Current losses and future liabilities challenge major nuclear reactor vendors

The weeks preceding the U.S. Thanksgiving holiday did not hold a lot of cheer for two of the major nuclear reactor vendors.

  • The Wall Street Journal reported that Toshiba’s shares of stock took a dive as a previously undisclosed financial report showed Westinghouse had booked $1.3 billion in impairment charges.
  • The Financial Times, London, reported that the French government’s bailout of Areva, intended to recapitalize its nuclear reactor business in partnership with EDF, has been delayed based on questions about the resolution of future liabilities.

Westinghouse write-downs

In what the WSJ called an “unusual disclosure” Toshiba reported that in 2012 and 2013 nuclear plant construction business at Westinghouse stalled out as a result of the Fukushima disaster of March 2011. Toshiba said that Westinghouse booked net losses in these two years as a result of the write downs, but did not disclose exact financials raising new questions about its commitment to transparency for investors. Yet, Westinghouse says that its core business turned a paper profit of over $200 million a year for the period 2007-2014.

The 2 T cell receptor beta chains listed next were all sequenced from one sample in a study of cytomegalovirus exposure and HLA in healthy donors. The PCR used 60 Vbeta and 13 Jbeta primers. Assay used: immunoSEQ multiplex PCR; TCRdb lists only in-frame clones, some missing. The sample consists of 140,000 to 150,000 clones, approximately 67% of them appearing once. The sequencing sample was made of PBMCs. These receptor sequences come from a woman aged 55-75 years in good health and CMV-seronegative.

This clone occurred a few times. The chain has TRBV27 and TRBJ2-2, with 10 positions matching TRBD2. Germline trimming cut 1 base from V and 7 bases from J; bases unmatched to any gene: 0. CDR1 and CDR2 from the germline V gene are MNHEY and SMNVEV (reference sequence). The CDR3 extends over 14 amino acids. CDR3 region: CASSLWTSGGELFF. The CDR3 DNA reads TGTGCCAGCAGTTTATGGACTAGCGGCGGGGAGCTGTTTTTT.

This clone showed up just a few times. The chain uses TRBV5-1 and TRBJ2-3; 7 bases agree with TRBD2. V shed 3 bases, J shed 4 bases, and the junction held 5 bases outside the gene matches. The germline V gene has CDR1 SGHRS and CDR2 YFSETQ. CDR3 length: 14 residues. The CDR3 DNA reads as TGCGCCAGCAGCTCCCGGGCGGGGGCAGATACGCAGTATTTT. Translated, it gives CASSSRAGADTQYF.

Toshiba acquired Westinghouse for $5.4 billion in 2007, but later sold a 10% stake to the state-owned uranium combined in Kazakhstan in return for guarantees of nuclear fuel supplies. Financial analysts have criticized Toshiba for paying too much for the US firm.

Westinghouse buys key supplier